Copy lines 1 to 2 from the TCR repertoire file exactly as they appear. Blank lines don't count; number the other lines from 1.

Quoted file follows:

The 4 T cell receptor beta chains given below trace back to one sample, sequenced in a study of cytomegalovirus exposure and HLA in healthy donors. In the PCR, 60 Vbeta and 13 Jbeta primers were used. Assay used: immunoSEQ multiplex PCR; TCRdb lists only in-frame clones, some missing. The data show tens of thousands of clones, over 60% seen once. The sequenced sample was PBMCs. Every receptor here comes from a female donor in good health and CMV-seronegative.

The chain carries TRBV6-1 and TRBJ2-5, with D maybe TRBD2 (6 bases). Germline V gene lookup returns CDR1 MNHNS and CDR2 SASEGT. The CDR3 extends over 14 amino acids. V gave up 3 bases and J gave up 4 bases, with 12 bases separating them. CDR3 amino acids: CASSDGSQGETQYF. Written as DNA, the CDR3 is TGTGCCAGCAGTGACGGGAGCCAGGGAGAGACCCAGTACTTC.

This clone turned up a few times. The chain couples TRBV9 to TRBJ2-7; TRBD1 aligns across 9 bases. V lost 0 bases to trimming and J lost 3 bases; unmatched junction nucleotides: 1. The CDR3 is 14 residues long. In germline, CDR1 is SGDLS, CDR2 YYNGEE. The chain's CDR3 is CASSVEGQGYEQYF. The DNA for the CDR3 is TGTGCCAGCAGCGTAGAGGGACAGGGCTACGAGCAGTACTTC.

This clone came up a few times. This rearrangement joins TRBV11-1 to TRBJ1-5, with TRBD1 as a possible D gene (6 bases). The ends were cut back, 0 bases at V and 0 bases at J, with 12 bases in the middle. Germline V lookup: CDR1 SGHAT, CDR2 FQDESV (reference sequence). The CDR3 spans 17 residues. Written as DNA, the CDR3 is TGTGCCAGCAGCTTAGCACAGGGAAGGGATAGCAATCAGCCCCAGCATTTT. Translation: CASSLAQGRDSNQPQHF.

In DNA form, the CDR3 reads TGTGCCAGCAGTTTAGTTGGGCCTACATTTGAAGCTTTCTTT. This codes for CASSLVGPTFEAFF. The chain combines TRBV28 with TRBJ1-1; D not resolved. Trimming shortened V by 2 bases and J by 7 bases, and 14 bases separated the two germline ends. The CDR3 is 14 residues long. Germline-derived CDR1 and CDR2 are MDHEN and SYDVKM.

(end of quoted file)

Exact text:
The 4 T cell receptor beta chains given below trace back to one sample, sequenced in a study of cytomegalovirus exposure and HLA in healthy donors. In the PCR, 60 Vbeta and 13 Jbeta primers were used. Assay used: immunoSEQ multiplex PCR; TCRdb lists only in-frame clones, some missing. The data show tens of thousands of clones, over 60% seen once. The sequenced sample was PBMCs. Every receptor here comes from a female donor in good health and CMV-seronegative.

The chain carries TRBV6-1 and TRBJ2-5, with D maybe TRBD2 (6 bases). Germline V gene lookup returns CDR1 MNHNS and CDR2 SASEGT. The CDR3 extends over 14 amino acids. V gave up 3 bases and J gave up 4 bases, with 12 bases separating them. CDR3 amino acids: CASSDGSQGETQYF. Written as DNA, the CDR3 is TGTGCCAGCAGTGACGGGAGCCAGGGAGAGACCCAGTACTTC.